24 Oct 2022

Salman Rushdie has lost sight in one eye, agent Andrew Wylie says

7:46 am on 24 October 2022
Salman Rushdie, English writer in 2008. Credit: Ulf Andersen / Aurimages. (Photo by ULF ANDERSEN / Ulf Andersen / Aurimages via AFP)

Salman Rushdie has long faced death threats for his 1988 novel The Satanic Verses. Photo: AFP

Author Salman Rushdie has lost vision in one eye and the use of one hand following his stabbing in New York in August, his agent says.

"He has about 15 more wounds in his chest," Andrew Wylie, a New York-based agent, also told Spain's El País newspaper. "It was a a brutal attack."

Wylie said he could not disclose the novelist's whereabouts. The assault occurred at an event in New York state.

Rushdie has long faced death threats for his 1988 novel The Satanic Verses.

Some Muslims regard the book as blasphemous. The man charged over the attack, US-born Hadi Matar, 24, has pleaded not guilty to attempted murder.

"He's lost the sight of one eye," Wylie said in his interview with El País. "He had three serious wounds in his neck. One hand is incapacitated because the nerves in his arm were cut."

Asked if the author was still in hospital, Wylie replied: "I can't give any information about his whereabouts. He's going to live… That's the more important thing."

The attack took place at the Chautauqua Institution in New York State on 12 August. Rushdie was about to give a speech about how the US has served as a haven for writers.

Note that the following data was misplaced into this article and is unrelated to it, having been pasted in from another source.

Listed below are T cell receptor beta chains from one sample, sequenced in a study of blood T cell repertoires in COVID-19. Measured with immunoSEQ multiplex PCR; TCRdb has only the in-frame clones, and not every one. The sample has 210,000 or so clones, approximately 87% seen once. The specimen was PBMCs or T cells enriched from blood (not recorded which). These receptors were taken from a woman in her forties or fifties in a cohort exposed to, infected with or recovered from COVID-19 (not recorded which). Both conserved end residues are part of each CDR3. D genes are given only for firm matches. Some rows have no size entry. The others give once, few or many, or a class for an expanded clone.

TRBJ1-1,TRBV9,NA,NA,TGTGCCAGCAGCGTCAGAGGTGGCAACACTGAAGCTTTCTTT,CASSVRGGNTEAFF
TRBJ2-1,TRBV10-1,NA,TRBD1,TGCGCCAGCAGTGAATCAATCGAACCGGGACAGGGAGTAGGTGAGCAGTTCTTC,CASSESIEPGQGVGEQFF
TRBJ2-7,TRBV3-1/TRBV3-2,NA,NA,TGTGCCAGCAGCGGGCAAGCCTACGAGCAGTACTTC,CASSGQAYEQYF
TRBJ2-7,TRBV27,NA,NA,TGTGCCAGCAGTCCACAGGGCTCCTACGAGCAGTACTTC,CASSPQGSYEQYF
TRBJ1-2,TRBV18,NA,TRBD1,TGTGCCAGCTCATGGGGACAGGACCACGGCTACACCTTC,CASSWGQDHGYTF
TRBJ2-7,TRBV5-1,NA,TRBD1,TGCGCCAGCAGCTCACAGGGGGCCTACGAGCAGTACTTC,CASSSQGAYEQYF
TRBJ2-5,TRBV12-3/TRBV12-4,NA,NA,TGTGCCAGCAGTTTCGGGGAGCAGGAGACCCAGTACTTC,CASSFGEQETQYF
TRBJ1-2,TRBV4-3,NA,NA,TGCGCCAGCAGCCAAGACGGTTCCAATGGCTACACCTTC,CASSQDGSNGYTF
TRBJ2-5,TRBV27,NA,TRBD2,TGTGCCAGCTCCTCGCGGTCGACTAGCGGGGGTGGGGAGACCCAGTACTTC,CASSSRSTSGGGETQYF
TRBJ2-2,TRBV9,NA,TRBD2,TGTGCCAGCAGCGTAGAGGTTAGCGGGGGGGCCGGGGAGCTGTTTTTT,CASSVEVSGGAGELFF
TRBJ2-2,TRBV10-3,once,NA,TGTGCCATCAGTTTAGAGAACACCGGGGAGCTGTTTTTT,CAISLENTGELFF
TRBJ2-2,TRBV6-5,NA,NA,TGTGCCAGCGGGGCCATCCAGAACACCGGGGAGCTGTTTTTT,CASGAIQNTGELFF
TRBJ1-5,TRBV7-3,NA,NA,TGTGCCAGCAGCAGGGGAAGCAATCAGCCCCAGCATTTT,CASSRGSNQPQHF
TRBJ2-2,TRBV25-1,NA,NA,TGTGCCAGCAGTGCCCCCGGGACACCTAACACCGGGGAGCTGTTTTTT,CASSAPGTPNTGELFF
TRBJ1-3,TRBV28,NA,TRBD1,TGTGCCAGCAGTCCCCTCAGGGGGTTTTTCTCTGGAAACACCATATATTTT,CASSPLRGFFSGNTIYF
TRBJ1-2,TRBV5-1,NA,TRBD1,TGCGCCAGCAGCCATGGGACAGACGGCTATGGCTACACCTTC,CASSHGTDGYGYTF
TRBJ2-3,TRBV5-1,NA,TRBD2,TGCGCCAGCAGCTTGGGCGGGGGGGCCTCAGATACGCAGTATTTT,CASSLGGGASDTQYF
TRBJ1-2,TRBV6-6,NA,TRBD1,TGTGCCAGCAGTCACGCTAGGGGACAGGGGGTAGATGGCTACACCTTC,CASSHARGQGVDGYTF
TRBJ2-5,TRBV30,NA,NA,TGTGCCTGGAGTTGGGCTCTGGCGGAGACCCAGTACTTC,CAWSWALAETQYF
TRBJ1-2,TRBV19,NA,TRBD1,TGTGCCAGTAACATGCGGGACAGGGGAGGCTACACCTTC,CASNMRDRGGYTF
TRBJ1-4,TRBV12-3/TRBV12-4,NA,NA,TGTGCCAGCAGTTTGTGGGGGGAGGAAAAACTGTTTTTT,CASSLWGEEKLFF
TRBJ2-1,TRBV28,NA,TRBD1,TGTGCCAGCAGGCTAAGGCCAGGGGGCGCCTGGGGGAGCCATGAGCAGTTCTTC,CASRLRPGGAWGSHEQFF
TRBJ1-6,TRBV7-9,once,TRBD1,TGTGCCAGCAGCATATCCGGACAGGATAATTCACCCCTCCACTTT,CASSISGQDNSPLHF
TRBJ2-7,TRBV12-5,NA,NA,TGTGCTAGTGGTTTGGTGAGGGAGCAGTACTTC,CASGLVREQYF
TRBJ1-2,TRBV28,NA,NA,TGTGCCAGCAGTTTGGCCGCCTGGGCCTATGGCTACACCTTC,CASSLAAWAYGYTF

The novelist was forced into hiding for nearly 10 years after The Satanic Verses was published. Many Muslims reacted with fury to it, arguing that the portrayal of the Prophet Muhammad insulted their faith.

He faced death threats and the then-Iranian leader, Ayatollah Ruhollah Khomeini, issued a fatwa - or decree - calling for Rushdie's assassination, placing a US$3m bounty on the author's head.

The fatwa remains active, and although Iran's government has distanced itself from Khomeini's decree, a quasi-official Iranian religious foundation added a further $500,000 to the reward in 2012.

Wylie told El País that he had discussed such threats with Rushdie over the years. "The principal danger that he faced so many years after the fatwa was imposed is from a random person coming out of nowhere and attacking.

"So you can't protect against that, because it's totally unexpected and illogical. It was like John Lennon's murder."

Rushdie was born in India in 1947. He was sent to boarding school in England before studying at the University of Cambridge. In 2007, he was knighted for services to literature.

There has been an outpouring of support for him, with the attack widely condemned as an assault on freedom of expression.


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